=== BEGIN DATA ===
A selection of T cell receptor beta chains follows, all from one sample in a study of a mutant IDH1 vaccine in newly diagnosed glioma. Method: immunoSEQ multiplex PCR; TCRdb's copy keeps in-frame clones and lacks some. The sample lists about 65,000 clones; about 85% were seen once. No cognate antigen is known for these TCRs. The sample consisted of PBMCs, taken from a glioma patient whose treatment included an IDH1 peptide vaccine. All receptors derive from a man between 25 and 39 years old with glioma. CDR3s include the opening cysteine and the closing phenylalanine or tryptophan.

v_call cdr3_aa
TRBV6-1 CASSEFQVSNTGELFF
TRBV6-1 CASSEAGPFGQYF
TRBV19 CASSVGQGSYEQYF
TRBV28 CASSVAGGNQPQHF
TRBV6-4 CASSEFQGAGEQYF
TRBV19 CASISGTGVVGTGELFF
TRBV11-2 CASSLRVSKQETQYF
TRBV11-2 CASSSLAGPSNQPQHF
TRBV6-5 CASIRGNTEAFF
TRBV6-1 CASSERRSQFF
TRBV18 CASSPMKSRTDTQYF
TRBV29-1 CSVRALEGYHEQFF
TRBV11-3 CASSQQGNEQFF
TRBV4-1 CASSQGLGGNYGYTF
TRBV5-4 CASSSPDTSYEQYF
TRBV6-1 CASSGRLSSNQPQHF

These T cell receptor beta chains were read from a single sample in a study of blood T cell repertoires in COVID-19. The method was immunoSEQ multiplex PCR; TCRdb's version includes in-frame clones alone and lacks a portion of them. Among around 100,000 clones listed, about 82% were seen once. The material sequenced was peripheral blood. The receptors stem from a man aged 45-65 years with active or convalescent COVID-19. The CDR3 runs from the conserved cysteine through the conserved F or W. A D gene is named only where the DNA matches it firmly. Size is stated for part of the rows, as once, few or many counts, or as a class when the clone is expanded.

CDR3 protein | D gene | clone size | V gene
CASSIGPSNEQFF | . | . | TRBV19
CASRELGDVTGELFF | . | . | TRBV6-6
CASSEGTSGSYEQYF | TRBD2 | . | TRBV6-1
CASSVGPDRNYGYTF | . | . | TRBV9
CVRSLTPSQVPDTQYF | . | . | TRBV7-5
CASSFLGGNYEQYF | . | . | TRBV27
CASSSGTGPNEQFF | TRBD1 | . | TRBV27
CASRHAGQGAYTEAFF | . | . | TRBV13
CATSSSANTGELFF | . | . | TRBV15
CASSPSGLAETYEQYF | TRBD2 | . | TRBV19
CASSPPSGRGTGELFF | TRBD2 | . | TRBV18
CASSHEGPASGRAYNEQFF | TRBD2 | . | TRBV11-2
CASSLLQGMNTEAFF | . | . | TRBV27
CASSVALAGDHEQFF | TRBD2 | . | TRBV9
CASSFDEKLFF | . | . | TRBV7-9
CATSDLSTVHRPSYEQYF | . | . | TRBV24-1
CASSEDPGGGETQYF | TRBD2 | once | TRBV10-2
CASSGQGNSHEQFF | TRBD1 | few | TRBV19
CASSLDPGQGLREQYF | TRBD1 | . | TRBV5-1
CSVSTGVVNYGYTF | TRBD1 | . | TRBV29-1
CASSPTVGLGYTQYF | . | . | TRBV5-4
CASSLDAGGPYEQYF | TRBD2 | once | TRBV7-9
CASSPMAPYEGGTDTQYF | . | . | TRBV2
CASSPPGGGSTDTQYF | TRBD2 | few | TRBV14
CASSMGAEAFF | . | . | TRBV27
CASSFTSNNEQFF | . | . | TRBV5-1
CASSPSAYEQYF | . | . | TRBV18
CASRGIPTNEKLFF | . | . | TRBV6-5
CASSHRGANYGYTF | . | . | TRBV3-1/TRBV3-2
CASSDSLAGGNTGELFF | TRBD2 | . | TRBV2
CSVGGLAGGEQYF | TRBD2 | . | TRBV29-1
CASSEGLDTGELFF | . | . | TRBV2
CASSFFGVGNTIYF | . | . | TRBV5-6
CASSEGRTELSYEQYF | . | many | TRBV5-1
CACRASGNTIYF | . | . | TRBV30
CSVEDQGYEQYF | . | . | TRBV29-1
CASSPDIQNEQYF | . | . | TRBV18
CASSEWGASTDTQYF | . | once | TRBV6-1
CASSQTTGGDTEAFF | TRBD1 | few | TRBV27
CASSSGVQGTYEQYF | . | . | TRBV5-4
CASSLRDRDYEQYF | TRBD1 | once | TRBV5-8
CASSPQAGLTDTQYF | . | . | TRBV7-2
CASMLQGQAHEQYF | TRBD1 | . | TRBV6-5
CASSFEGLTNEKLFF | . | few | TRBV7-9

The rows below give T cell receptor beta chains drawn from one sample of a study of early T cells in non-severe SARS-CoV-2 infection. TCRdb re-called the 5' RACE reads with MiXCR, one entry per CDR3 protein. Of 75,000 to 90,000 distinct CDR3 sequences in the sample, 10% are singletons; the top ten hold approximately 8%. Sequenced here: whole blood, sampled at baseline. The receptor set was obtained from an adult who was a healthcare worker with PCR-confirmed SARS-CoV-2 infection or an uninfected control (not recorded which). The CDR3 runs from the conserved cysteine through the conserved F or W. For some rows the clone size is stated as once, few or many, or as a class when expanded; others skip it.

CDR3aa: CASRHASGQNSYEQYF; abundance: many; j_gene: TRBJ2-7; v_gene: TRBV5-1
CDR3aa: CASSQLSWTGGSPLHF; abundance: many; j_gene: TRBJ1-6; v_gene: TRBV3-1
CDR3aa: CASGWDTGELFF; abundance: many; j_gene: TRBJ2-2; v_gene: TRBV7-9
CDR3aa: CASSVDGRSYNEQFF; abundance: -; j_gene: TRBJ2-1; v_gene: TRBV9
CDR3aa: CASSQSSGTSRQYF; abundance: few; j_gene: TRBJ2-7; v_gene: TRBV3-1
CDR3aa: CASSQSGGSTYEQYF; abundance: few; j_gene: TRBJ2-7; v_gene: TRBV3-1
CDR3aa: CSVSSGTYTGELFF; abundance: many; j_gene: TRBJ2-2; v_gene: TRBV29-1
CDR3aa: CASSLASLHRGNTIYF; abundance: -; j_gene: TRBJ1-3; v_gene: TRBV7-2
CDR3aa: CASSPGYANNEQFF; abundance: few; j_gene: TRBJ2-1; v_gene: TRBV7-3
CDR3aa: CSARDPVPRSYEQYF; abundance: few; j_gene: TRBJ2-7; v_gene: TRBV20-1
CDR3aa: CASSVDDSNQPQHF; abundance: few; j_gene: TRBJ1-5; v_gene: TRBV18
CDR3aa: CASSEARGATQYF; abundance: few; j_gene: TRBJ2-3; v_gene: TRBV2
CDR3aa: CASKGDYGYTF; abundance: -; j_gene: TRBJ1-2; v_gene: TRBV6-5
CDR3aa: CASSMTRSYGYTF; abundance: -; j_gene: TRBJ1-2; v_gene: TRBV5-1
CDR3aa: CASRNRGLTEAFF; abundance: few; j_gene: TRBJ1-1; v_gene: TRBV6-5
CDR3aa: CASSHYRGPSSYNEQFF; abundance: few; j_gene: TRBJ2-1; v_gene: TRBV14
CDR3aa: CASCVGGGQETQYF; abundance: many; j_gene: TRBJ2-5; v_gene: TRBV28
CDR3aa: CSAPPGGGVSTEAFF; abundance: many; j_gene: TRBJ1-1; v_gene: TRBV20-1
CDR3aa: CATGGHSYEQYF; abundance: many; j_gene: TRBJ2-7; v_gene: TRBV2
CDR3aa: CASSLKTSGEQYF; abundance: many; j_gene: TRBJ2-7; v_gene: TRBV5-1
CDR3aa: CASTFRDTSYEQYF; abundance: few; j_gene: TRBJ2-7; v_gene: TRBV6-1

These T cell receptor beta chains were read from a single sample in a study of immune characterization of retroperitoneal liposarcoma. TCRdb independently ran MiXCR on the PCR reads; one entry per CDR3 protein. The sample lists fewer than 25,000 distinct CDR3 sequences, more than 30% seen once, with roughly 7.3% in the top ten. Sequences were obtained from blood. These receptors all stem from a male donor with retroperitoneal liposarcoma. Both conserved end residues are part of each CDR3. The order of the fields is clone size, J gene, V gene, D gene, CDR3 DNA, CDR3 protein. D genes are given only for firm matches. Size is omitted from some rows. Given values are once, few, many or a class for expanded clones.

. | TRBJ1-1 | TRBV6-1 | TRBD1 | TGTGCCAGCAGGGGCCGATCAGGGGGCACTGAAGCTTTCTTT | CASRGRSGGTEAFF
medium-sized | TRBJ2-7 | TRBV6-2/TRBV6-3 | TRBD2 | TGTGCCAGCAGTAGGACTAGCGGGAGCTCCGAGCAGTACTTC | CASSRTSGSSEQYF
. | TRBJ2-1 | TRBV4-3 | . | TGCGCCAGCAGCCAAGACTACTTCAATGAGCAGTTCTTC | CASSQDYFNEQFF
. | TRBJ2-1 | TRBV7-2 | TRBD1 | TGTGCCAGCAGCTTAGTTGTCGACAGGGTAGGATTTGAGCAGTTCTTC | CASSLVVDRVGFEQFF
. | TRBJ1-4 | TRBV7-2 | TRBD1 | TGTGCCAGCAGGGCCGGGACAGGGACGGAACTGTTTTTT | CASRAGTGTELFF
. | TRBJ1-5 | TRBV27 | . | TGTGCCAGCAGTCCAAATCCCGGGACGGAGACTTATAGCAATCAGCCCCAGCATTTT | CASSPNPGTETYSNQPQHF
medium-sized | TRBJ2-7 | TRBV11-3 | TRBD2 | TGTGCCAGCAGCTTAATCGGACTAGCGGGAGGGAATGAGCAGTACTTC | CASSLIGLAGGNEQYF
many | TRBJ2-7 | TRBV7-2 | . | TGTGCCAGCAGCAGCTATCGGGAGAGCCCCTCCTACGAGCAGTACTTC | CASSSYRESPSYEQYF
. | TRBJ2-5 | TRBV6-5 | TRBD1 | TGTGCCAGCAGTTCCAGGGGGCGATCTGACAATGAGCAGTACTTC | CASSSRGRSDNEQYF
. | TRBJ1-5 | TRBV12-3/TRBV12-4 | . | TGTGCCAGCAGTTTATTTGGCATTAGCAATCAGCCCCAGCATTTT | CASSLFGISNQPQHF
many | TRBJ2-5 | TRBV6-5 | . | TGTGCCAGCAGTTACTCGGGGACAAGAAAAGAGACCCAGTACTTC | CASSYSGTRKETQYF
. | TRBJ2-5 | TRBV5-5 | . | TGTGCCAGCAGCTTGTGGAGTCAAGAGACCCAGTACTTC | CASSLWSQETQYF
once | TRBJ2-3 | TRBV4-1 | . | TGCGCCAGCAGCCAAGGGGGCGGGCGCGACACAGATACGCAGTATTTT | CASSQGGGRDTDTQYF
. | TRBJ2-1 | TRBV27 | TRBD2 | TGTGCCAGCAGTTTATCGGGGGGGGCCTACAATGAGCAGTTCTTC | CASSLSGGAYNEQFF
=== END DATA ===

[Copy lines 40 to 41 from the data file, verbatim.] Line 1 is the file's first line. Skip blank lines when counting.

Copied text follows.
CSVSTGVVNYGYTF | TRBD1 | . | TRBV29-1
CASSPTVGLGYTQYF | . | . | TRBV5-4